A turkey of a turkey
Bezillions of bugs!
Meat of the matter
Antibiotics in agriculture
Replacing antibiotics in feed?
Freaky food stories -- all true
The price of coffins spiked during the plagues of yore.

Image courtesy of
Ed Stephan


Pill bottle

How quickly will bacteria
beat new antibiotics?


Foul food

Is agriculture promoting antibiotic resistance?
Avoiding an increase in antibiotic resistance among bacteria -- which would lay us open to epidemics reminiscent of the Middle Ages -- is high on the list of organizations promoting the safe use of antibiotics.
For example, this from two scientists from the World Health Organization: "There is growing concern that the control of infectious diseases is threatened by the upward trend in the numbers of bacteria that are resistant to multiple antibiotics in the medical armamentarium" (see "Containment of Antibiotic Resistance" in the bibliography).

There is also growing evidence that feeding human antibiotics to farm animals causes antibiotic resistance in the animals, and that the bacteria can infect people. Writing in Science magazine in 1998, Wolfgang Witte, of the Robert Koch Institute in Germany, observed that "Fluoroquinolone use in poultry husbandry has promoted the evolution of fluoroquinolone-resistant Campylobacter jejuni, which has been detected in meat products and infected human patients." The fluoroquinolones include ciprofloxacin, a powerful, relatively new antibiotic that doctors use to kill bugs immune to older drugs (see "Quinolone-resistant..." in the bibliography).

A 1999 study related feeding quinolone antibiotics to poultry in Minnesota to human infections with antibiotic-resistant strains of the bacterium Campylobacter jejuni. The authors concluded that feeding the antibiotic to poultry -- a practice that began in 1995 -- had created a "reservoir" of antibiotic-resistant microbes that had infected people (see "Quinolone-resistant..." in the bibliography).

Doom say?
A key concern is that the development of bugs that laugh at vancomycin (a last line of defense against bacteria that resist all other antibiotics) could lead to a "doomsday scenario" with bacterial epidemics reminiscent of the Dark Ages. In 1997, the European Union banned avoparcin, a drug related to vancomycin, from animal feed after studies linked it to the development of vancomycin-resistant bacteria. In 1998, the European Union banned four more antibiotics for similar reasons.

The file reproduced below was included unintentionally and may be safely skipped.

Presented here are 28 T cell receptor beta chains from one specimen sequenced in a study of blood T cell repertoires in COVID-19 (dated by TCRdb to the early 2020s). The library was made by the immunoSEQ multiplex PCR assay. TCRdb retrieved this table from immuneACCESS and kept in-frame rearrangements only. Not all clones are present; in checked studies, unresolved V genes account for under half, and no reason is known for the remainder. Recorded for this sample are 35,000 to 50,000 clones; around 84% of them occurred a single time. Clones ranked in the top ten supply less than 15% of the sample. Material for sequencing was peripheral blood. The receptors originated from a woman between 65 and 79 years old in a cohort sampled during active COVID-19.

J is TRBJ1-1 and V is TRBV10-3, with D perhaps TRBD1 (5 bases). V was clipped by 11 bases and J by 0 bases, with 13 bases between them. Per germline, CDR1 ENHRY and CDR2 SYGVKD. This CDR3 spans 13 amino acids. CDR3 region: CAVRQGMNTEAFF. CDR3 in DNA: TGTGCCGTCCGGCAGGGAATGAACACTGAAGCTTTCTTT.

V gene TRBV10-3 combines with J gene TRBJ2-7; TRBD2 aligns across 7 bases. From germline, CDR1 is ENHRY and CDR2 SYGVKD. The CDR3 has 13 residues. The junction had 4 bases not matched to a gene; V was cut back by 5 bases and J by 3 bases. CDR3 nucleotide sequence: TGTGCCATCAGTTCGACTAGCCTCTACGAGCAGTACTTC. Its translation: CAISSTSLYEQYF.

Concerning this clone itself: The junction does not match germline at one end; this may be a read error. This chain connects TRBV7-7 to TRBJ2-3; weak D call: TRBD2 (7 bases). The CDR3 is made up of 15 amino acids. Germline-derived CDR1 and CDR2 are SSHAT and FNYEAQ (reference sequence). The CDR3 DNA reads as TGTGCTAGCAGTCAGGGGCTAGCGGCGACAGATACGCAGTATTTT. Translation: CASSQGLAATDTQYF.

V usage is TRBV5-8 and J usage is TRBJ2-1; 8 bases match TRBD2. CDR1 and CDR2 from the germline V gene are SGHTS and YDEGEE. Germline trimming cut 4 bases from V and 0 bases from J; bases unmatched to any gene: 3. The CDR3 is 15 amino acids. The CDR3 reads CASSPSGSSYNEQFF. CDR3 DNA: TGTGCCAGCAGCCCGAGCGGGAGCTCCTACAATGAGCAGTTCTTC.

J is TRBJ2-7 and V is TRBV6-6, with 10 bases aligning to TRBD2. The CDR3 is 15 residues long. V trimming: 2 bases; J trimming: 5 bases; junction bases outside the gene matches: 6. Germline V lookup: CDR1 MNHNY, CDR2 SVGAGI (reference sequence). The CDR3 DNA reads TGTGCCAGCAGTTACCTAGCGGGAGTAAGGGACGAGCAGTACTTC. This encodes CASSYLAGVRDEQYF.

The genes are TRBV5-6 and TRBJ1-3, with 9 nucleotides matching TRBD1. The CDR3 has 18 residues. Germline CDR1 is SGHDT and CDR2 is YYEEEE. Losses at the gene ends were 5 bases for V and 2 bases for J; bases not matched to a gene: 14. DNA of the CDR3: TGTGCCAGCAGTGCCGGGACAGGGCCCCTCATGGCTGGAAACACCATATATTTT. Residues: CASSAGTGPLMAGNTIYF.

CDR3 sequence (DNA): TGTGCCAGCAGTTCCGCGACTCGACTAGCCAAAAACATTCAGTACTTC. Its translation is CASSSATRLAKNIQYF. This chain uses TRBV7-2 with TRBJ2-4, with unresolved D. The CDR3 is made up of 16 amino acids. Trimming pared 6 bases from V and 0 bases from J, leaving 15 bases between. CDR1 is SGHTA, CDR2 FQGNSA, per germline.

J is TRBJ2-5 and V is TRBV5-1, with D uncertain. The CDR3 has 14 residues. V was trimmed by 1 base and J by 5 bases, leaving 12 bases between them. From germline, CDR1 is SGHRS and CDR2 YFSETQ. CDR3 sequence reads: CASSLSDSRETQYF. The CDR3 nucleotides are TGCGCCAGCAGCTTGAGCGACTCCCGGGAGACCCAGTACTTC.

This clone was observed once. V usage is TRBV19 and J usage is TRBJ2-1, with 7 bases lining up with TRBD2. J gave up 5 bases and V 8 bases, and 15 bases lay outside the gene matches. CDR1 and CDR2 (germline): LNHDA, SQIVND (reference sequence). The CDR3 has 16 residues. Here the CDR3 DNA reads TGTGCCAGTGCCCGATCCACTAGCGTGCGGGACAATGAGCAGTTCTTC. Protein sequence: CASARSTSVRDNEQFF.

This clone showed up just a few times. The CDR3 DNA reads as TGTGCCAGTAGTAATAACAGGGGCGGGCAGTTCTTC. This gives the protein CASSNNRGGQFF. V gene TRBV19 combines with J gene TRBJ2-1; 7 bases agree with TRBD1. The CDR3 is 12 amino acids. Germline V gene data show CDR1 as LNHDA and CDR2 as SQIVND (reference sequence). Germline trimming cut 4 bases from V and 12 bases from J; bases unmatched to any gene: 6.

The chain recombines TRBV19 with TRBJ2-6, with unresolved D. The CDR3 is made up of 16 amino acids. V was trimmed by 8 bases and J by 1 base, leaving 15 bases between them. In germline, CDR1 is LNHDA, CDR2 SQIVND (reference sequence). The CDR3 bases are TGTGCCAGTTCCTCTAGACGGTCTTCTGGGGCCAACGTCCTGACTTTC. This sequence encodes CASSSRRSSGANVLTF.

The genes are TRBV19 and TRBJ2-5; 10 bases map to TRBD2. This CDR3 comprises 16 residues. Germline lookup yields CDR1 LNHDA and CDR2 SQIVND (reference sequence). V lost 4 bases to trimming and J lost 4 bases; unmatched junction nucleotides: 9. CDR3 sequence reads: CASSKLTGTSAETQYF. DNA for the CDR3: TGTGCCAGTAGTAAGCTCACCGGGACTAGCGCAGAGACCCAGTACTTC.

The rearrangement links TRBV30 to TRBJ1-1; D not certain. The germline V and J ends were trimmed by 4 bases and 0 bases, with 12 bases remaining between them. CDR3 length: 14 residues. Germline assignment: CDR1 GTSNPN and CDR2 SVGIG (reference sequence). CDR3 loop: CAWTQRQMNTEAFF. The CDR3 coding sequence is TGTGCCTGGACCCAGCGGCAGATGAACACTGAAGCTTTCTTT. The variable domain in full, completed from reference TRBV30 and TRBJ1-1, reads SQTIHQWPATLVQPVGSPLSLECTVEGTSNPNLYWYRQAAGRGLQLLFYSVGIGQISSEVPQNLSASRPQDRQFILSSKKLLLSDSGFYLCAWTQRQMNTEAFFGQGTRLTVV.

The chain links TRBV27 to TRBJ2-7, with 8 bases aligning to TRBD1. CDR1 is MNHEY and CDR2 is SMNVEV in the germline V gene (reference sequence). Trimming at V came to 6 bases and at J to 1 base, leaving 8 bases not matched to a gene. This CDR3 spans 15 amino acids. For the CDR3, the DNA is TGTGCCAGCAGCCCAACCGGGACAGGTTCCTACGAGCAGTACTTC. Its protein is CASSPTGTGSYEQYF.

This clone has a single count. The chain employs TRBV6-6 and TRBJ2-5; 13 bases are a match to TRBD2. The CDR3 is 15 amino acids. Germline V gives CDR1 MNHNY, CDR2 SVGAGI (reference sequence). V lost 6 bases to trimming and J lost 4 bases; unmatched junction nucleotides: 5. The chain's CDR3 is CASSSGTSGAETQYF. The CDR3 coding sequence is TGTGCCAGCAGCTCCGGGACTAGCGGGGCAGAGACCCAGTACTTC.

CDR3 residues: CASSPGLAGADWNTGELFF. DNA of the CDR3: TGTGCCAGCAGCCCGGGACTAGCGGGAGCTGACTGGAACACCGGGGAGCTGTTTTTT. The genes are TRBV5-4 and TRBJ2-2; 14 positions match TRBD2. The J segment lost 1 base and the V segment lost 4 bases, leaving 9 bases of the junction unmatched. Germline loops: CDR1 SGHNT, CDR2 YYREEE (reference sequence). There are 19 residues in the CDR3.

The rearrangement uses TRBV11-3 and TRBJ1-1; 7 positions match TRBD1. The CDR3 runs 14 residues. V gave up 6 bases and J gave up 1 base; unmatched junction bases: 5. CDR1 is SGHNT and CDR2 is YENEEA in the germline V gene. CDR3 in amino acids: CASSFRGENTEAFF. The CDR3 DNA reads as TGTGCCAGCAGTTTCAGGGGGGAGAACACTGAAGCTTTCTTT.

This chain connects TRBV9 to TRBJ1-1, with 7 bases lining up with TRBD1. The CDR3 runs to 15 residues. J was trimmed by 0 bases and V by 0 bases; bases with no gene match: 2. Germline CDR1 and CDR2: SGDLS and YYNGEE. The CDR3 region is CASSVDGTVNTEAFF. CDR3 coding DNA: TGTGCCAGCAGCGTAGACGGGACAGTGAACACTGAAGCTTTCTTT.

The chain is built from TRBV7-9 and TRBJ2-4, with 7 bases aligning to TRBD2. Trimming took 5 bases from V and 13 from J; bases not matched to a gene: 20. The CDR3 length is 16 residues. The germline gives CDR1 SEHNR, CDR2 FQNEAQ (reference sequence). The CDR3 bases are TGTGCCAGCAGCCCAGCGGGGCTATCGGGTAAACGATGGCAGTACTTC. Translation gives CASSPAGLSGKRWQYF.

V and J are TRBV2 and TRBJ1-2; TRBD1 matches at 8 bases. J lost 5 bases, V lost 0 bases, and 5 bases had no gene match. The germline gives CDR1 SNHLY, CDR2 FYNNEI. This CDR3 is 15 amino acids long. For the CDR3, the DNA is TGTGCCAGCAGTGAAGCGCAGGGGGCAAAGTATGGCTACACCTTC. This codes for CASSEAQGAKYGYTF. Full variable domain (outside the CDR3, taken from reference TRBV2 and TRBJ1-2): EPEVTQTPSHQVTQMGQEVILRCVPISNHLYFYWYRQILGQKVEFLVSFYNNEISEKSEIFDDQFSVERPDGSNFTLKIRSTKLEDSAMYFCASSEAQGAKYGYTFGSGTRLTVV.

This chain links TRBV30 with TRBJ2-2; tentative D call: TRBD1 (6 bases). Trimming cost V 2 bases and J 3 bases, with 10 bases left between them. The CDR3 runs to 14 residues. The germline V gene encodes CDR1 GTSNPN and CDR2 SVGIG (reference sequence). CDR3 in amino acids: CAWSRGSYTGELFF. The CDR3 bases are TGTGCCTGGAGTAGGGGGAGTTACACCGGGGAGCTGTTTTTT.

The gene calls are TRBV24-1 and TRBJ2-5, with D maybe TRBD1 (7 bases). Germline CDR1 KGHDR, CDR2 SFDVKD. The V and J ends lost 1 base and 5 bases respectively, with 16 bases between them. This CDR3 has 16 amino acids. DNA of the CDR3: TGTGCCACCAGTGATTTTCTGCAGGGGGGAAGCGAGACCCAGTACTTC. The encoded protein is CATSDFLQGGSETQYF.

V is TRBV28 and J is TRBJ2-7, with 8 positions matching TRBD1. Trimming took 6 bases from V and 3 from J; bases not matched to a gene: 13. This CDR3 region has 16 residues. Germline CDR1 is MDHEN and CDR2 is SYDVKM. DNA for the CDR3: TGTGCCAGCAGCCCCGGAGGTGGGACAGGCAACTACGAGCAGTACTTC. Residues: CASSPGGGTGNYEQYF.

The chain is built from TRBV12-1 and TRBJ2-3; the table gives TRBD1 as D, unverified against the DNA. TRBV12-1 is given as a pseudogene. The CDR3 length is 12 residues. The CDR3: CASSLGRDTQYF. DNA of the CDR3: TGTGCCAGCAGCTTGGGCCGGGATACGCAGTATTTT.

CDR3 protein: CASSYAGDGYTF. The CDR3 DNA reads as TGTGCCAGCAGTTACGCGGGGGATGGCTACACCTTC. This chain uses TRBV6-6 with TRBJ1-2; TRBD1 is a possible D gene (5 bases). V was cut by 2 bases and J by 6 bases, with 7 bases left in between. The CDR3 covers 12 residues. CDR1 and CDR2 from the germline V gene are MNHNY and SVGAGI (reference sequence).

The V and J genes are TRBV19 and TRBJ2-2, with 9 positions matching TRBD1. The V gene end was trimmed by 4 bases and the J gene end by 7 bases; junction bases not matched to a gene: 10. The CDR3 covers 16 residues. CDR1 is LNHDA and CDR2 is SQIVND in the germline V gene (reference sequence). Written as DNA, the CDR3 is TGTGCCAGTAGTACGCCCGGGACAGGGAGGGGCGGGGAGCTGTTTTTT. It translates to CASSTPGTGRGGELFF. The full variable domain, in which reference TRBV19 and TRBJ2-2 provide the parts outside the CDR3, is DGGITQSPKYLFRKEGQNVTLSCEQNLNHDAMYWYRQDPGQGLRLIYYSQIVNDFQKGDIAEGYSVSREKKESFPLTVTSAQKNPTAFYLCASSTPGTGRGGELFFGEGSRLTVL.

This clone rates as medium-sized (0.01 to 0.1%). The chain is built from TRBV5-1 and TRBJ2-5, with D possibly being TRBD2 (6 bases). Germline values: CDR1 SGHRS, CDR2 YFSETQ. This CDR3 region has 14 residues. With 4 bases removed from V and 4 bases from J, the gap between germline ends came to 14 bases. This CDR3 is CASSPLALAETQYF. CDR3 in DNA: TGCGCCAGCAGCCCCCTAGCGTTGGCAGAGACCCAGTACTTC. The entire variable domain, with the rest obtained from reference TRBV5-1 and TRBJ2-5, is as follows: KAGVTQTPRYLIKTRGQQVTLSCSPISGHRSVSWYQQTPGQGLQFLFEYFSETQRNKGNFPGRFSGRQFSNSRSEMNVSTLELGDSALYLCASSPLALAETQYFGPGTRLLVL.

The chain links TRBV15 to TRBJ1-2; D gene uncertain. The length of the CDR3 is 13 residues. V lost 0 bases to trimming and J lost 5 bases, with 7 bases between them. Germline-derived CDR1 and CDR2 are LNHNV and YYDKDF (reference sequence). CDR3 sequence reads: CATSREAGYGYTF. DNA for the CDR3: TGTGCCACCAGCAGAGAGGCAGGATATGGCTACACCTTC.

As we've said, the exact amount of antibiotic resistance due to farm practices is controversial and unknown. Cook, who says "I think it's a real issue," adds that "overwhelmingly there have not been many good studies on the issue."

Some experts are less equivocal. For example, Timothy Paustian, faculty associate, department of bacteriology, University of Wisconsin-Madison, says "we should not be wasting the precious resources of antibiotics on getting our cattle fat faster. It's a stupid idea and will always be a stupid idea. These are life-saving drugs we use to fight off infection, and to be throwing them at cattle that are not going to die anyway is stupid." A 1994 workshop sponsored by the World Health Organization reiterated a 1969 report by an expert committee from the United Kingdom. That group, the Swann Committee, argued that to avoid antibiotic resistance, animals should not receive human antibiotics.

A slight edge
To evaluate the situation, we must also look at the benefits of using antibiotics as growth promoters. According to Witte, farm animals gain 4 percent to 5 percent more body weight with antibiotics. Cook says the cost of production would increase by $300 million for broiler chickens in the United States.

Against a total production cost of about $14 billion, we calculate that broiler industry costs would rise by slightly more than 2 percent if they lost the use antibiotics as promoters. But the withdrawal could have ripple effects, Cook adds. If drug manufacturers could no longer amortize development costs across animals and people, it's possible that drug costs would rise, or that fewer drugs would be developed.

Another uncertainty concerns the question of whether breeding practices have impaired farm animals' immune systems. "We have been genetically selecting animals, particularly poultry, for a lack of response to these bugs," says Cook. But because an active immune system cuts weight gain, breeding for size means breeding for decreased immunity. "In generation after generation, you select the biggest animals, and you are selecting for animals" that have less immune response," Cook says.

In other words, farm animals might be more susceptible to disease without antibiotics.

At any rate, with few promising new antibiotics in the pipeline, the benefits of preserving these life-saving drugs could outweigh the increased cost to farmers. The Why Files won't tell you what to think, but we did cover antibiotic resistance.

Got a bright idea for minimizing the routine feeding of antibiotics to farm animals?

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